Potassium ferricynide question.
Is it posible to use Pot Ferricynide on it's own (without Pot bromide ) as a print bleach. I'm thinking of making a 10% solution first and highly diluting it to give me more control. Will this work? or is Pot Bromide esential in print bleach.
The bromide is only necessary if you are going to redevelop (i.e. tone) the print. Potassium ferricyanide will bleach on its own, but you should add either a halide (chloride, bromide or iodide) or thiosulfate (fixer) to take care of the released silver.
-- Ole Tjugen, Luddite Elitist
If you are wishing to bleach the print to lighten highlights add a small amount of hypo crystals or ordinary fixer to the ferri solution. Ferri mixed with bromide is used to bleach the image and redevelope in toning solution when sepia toning.
Originally Posted by mario Ag+
Yes, you can bleach just using Pot-F. However, it's very important that you return the print to the fix to completely neutralize the bleach. I don't like adding fix to the bleach, since it drastically shortens the life of the bleach (yeah, yeah, it's cheap, I know).
Also, keep in mind that some papers (Ilford, to name one) may not bleach very easily unless you add some fix to the bleach to help things along. Forte papers bleach very easily with just bleach....
Thank you all for your replies.
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P. ferricyanide oxidizes elemental silver. The oxidized
Originally Posted by mario Ag+
silver will complex with fixer and be removed. If bromide
is present the oxidized silver is converted on site into
silver bromide. So with bromide present the image is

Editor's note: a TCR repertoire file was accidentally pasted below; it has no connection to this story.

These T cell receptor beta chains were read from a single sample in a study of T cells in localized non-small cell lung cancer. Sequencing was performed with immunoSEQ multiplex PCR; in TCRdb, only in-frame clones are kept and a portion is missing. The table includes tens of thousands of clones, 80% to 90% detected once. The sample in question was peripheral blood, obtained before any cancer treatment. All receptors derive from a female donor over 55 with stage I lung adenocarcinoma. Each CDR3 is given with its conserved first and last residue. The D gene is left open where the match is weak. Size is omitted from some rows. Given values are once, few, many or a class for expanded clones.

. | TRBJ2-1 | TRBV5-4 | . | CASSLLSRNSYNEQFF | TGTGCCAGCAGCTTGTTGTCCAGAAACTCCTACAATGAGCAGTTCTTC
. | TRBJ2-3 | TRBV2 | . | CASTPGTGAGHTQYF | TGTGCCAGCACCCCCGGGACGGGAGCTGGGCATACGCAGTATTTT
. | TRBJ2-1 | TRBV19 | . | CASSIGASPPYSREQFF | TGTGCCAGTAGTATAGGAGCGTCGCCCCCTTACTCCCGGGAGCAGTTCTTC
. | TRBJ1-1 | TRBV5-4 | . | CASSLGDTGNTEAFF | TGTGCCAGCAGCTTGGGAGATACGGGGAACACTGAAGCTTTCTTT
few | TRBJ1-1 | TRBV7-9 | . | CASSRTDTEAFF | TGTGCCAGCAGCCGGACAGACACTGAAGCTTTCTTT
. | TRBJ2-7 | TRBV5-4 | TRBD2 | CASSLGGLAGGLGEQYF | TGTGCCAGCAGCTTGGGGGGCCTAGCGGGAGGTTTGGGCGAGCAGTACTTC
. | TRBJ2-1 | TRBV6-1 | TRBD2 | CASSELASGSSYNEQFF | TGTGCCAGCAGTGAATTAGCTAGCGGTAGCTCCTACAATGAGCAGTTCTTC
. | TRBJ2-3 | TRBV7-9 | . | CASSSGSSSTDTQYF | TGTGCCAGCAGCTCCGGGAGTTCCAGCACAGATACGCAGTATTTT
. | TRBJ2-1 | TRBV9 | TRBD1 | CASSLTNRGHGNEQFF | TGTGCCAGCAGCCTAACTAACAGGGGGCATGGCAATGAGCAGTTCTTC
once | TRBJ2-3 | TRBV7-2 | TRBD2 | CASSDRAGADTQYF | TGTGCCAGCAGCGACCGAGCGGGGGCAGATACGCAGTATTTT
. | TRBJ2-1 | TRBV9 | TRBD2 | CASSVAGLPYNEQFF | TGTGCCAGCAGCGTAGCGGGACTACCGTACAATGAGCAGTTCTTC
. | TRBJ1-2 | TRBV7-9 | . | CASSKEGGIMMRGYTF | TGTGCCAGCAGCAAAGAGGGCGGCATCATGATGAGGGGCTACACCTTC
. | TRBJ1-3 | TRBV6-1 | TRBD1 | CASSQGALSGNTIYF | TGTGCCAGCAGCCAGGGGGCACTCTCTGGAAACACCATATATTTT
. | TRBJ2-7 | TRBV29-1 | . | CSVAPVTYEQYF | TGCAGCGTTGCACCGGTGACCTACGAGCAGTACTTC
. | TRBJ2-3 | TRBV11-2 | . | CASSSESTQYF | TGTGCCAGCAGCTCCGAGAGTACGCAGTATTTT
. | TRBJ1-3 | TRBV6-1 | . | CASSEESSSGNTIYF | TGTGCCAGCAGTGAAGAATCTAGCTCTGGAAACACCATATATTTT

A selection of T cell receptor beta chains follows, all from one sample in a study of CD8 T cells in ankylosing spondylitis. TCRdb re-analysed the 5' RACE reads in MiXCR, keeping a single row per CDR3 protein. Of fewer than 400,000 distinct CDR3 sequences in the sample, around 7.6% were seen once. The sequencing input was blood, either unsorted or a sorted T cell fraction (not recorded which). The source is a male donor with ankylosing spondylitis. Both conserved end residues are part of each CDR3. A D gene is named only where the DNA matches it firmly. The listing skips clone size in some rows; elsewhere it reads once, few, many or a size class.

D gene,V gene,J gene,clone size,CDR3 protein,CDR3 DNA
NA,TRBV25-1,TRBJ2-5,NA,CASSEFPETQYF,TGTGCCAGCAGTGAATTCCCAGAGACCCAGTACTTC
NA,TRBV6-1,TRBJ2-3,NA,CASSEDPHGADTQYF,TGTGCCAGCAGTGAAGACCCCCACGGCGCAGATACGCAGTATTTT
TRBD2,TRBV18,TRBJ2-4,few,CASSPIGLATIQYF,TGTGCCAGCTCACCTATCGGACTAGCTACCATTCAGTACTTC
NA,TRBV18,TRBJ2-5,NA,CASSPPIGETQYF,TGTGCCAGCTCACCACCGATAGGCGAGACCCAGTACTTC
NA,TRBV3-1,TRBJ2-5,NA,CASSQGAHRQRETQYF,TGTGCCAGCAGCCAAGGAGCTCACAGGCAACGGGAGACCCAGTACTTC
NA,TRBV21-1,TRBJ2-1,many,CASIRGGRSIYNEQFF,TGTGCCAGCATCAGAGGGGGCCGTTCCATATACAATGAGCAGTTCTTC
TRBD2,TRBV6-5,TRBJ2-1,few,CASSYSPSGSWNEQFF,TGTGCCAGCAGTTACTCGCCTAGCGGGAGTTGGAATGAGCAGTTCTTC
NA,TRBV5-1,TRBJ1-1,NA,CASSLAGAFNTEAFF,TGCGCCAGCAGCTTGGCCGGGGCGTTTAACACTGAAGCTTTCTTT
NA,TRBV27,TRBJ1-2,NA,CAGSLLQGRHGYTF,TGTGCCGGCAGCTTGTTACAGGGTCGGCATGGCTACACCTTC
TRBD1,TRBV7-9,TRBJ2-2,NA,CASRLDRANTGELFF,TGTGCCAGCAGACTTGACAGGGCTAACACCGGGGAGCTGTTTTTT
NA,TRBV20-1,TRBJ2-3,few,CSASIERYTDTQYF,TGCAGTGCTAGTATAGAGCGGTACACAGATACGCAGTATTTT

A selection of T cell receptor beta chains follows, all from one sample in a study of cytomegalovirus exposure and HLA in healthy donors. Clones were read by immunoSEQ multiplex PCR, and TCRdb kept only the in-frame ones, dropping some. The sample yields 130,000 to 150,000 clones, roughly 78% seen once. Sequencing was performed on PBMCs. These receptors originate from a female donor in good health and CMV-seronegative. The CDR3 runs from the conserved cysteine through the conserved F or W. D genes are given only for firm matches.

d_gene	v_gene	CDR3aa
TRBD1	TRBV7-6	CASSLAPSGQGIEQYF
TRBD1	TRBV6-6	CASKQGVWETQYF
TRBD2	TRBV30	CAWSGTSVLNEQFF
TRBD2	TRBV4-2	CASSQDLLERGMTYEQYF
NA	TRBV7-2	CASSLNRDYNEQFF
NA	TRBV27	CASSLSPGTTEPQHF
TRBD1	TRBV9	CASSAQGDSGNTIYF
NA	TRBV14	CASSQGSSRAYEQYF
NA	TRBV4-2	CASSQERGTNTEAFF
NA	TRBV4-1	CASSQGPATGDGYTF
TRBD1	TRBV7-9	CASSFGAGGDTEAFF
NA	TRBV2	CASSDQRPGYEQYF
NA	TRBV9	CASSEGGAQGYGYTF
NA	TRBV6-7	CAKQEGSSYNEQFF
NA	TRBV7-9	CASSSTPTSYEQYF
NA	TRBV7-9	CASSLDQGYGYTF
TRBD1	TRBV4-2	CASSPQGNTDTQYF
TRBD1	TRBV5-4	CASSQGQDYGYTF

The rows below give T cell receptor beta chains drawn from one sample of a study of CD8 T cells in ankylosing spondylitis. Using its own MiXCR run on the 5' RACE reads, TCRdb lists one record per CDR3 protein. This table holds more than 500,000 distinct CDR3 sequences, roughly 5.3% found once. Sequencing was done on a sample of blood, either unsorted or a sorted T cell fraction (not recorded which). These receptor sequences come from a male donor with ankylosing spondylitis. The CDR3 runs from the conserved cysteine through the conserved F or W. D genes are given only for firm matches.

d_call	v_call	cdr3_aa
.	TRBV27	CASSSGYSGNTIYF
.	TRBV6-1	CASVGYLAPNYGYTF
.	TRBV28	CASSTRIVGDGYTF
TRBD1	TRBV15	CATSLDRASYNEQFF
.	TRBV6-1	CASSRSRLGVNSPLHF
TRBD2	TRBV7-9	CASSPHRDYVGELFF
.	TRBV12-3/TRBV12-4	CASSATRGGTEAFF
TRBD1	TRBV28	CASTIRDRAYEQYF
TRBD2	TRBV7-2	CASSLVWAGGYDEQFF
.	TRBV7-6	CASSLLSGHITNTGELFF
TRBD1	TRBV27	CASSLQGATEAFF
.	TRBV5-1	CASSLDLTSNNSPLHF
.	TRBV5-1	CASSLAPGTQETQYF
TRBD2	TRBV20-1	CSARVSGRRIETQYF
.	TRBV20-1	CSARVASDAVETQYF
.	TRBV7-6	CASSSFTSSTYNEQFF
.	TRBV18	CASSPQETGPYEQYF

left as silver bromide.
Now what would happen to that remaining image if it
were exposed to light and put through a print developer.
Anybody tried that? And to make it more interesting,
if it were a chloro-bromide paper at start,
at end it is a bromide only. Dan
If you fix after ferri-bromide (or mix of halides) the silver halides will be removed. If you don't fix, they can be redeveloped. I use this a lot and we usually have a whole day of 'bleach and redevelopment games' on my longer workshops. It's not only great fun but very useful and can be creative.
Originally Posted by dancqu
It gives you the chance to bring a print back in a warmer or colder tone, higher or lower contrast or in lith developer as wel as in a variety of toners.
Yes, changing the halides does change the results.
I'd suppose the halide or mix thereof would affect
Originally Posted by tim rudman
the amount of post ferricyanide exposure needed?
After rehalogenation and the correct amount of
re-exposure does a same print developer
reproduce same results? Dan
You are right that different halides might require different exposures - but the exposure is all done at the first exposure. There is no need to re-expose after bleaching. The bleaching and redevelopment are all done in normal room light, not safe light.
Originally Posted by dancqu
The idea is as follows:
1) You buy a sheet (packet/box etc) of paper coated with a (light sensitive) silver halide all over.